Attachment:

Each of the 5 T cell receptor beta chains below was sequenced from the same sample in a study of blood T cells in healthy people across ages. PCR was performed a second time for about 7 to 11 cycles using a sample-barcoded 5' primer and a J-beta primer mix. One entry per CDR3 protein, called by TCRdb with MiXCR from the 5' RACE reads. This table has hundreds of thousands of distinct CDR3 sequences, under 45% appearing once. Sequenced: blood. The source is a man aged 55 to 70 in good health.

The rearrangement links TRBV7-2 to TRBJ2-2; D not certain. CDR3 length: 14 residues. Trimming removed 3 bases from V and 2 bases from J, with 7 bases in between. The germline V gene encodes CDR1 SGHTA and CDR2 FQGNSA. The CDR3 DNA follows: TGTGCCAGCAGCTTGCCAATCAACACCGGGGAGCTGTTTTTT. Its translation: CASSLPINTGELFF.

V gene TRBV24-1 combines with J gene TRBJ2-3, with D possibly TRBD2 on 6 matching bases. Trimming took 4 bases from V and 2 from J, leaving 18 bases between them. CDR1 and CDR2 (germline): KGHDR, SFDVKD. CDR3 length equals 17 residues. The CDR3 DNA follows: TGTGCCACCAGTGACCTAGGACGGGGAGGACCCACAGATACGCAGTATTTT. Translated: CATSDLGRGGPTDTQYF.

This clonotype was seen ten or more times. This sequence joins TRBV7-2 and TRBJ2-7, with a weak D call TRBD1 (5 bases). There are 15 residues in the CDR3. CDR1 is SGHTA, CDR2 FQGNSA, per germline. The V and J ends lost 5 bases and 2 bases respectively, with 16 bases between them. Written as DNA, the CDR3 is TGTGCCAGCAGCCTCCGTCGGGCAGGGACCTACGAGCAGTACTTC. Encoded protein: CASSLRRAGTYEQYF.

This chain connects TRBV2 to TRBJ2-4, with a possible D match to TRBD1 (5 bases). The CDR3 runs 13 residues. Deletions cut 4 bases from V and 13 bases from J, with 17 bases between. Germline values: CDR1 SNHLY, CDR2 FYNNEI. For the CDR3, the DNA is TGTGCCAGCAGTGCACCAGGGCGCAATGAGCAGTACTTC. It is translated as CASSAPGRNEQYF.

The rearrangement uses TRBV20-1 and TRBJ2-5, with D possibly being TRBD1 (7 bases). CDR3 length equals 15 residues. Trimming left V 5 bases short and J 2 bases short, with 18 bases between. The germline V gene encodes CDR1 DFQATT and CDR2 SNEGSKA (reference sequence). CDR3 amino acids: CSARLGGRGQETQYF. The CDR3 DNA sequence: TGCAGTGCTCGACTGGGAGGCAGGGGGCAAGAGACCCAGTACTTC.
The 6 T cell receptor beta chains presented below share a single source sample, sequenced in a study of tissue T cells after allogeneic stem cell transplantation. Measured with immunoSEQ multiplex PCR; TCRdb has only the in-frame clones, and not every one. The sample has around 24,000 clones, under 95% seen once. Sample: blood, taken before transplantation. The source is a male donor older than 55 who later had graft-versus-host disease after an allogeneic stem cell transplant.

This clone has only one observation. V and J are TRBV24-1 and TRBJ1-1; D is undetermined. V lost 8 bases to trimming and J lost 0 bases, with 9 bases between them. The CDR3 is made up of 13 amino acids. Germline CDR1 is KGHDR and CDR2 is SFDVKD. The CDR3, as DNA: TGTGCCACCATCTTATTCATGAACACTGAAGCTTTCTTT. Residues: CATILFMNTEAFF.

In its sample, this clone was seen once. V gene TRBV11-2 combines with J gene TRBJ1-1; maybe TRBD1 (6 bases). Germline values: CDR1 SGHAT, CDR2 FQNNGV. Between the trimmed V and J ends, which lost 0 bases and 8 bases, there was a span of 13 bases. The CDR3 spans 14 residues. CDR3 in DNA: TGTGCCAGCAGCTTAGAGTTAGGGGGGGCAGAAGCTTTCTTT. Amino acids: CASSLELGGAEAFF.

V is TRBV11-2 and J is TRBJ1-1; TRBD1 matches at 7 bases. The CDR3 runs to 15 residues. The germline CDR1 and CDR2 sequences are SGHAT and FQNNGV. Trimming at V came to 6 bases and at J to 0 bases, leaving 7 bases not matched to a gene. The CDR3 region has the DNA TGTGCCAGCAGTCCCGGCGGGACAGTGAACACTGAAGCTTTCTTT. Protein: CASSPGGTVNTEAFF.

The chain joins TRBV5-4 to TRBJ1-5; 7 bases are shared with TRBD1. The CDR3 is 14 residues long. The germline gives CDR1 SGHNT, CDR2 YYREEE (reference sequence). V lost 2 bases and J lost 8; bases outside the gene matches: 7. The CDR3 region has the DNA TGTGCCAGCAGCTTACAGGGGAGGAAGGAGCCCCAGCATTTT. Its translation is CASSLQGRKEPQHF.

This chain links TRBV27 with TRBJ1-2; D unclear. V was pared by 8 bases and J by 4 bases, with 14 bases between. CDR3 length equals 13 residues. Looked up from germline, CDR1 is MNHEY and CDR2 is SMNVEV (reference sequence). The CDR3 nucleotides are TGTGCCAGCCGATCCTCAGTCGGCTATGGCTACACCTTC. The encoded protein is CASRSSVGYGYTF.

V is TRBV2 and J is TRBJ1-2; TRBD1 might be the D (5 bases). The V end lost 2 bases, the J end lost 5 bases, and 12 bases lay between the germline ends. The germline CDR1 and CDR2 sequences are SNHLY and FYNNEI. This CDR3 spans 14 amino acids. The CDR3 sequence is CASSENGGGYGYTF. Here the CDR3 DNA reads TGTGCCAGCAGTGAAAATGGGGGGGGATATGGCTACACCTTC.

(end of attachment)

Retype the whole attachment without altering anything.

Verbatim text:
Each of the 5 T cell receptor beta chains below was sequenced from the same sample in a study of blood T cells in healthy people across ages. PCR was performed a second time for about 7 to 11 cycles using a sample-barcoded 5' primer and a J-beta primer mix. One entry per CDR3 protein, called by TCRdb with MiXCR from the 5' RACE reads. This table has hundreds of thousands of distinct CDR3 sequences, under 45% appearing once. Sequenced: blood. The source is a man aged 55 to 70 in good health.

The rearrangement links TRBV7-2 to TRBJ2-2; D not certain. CDR3 length: 14 residues. Trimming removed 3 bases from V and 2 bases from J, with 7 bases in between. The germline V gene encodes CDR1 SGHTA and CDR2 FQGNSA. The CDR3 DNA follows: TGTGCCAGCAGCTTGCCAATCAACACCGGGGAGCTGTTTTTT. Its translation: CASSLPINTGELFF.

V gene TRBV24-1 combines with J gene TRBJ2-3, with D possibly TRBD2 on 6 matching bases. Trimming took 4 bases from V and 2 from J, leaving 18 bases between them. CDR1 and CDR2 (germline): KGHDR, SFDVKD. CDR3 length equals 17 residues. The CDR3 DNA follows: TGTGCCACCAGTGACCTAGGACGGGGAGGACCCACAGATACGCAGTATTTT. Translated: CATSDLGRGGPTDTQYF.

This clonotype was seen ten or more times. This sequence joins TRBV7-2 and TRBJ2-7, with a weak D call TRBD1 (5 bases). There are 15 residues in the CDR3. CDR1 is SGHTA, CDR2 FQGNSA, per germline. The V and J ends lost 5 bases and 2 bases respectively, with 16 bases between them. Written as DNA, the CDR3 is TGTGCCAGCAGCCTCCGTCGGGCAGGGACCTACGAGCAGTACTTC. Encoded protein: CASSLRRAGTYEQYF.

This chain connects TRBV2 to TRBJ2-4, with a possible D match to TRBD1 (5 bases). The CDR3 runs 13 residues. Deletions cut 4 bases from V and 13 bases from J, with 17 bases between. Germline values: CDR1 SNHLY, CDR2 FYNNEI. For the CDR3, the DNA is TGTGCCAGCAGTGCACCAGGGCGCAATGAGCAGTACTTC. It is translated as CASSAPGRNEQYF.

The rearrangement uses TRBV20-1 and TRBJ2-5, with D possibly being TRBD1 (7 bases). CDR3 length equals 15 residues. Trimming left V 5 bases short and J 2 bases short, with 18 bases between. The germline V gene encodes CDR1 DFQATT and CDR2 SNEGSKA (reference sequence). CDR3 amino acids: CSARLGGRGQETQYF. The CDR3 DNA sequence: TGCAGTGCTCGACTGGGAGGCAGGGGGCAAGAGACCCAGTACTTC.
The 6 T cell receptor beta chains presented below share a single source sample, sequenced in a study of tissue T cells after allogeneic stem cell transplantation. Measured with immunoSEQ multiplex PCR; TCRdb has only the in-frame clones, and not every one. The sample has around 24,000 clones, under 95% seen once. Sample: blood, taken before transplantation. The source is a male donor older than 55 who later had graft-versus-host disease after an allogeneic stem cell transplant.

This clone has only one observation. V and J are TRBV24-1 and TRBJ1-1; D is undetermined. V lost 8 bases to trimming and J lost 0 bases, with 9 bases between them. The CDR3 is made up of 13 amino acids. Germline CDR1 is KGHDR and CDR2 is SFDVKD. The CDR3, as DNA: TGTGCCACCATCTTATTCATGAACACTGAAGCTTTCTTT. Residues: CATILFMNTEAFF.

In its sample, this clone was seen once. V gene TRBV11-2 combines with J gene TRBJ1-1; maybe TRBD1 (6 bases). Germline values: CDR1 SGHAT, CDR2 FQNNGV. Between the trimmed V and J ends, which lost 0 bases and 8 bases, there was a span of 13 bases. The CDR3 spans 14 residues. CDR3 in DNA: TGTGCCAGCAGCTTAGAGTTAGGGGGGGCAGAAGCTTTCTTT. Amino acids: CASSLELGGAEAFF.

V is TRBV11-2 and J is TRBJ1-1; TRBD1 matches at 7 bases. The CDR3 runs to 15 residues. The germline CDR1 and CDR2 sequences are SGHAT and FQNNGV. Trimming at V came to 6 bases and at J to 0 bases, leaving 7 bases not matched to a gene. The CDR3 region has the DNA TGTGCCAGCAGTCCCGGCGGGACAGTGAACACTGAAGCTTTCTTT. Protein: CASSPGGTVNTEAFF.

The chain joins TRBV5-4 to TRBJ1-5; 7 bases are shared with TRBD1. The CDR3 is 14 residues long. The germline gives CDR1 SGHNT, CDR2 YYREEE (reference sequence). V lost 2 bases and J lost 8; bases outside the gene matches: 7. The CDR3 region has the DNA TGTGCCAGCAGCTTACAGGGGAGGAAGGAGCCCCAGCATTTT. Its translation is CASSLQGRKEPQHF.

This chain links TRBV27 with TRBJ1-2; D unclear. V was pared by 8 bases and J by 4 bases, with 14 bases between. CDR3 length equals 13 residues. Looked up from germline, CDR1 is MNHEY and CDR2 is SMNVEV (reference sequence). The CDR3 nucleotides are TGTGCCAGCCGATCCTCAGTCGGCTATGGCTACACCTTC. The encoded protein is CASRSSVGYGYTF.

V is TRBV2 and J is TRBJ1-2; TRBD1 might be the D (5 bases). The V end lost 2 bases, the J end lost 5 bases, and 12 bases lay between the germline ends. The germline CDR1 and CDR2 sequences are SNHLY and FYNNEI. This CDR3 spans 14 amino acids. The CDR3 sequence is CASSENGGGYGYTF. Here the CDR3 DNA reads TGTGCCAGCAGTGAAAATGGGGGGGGATATGGCTACACCTTC.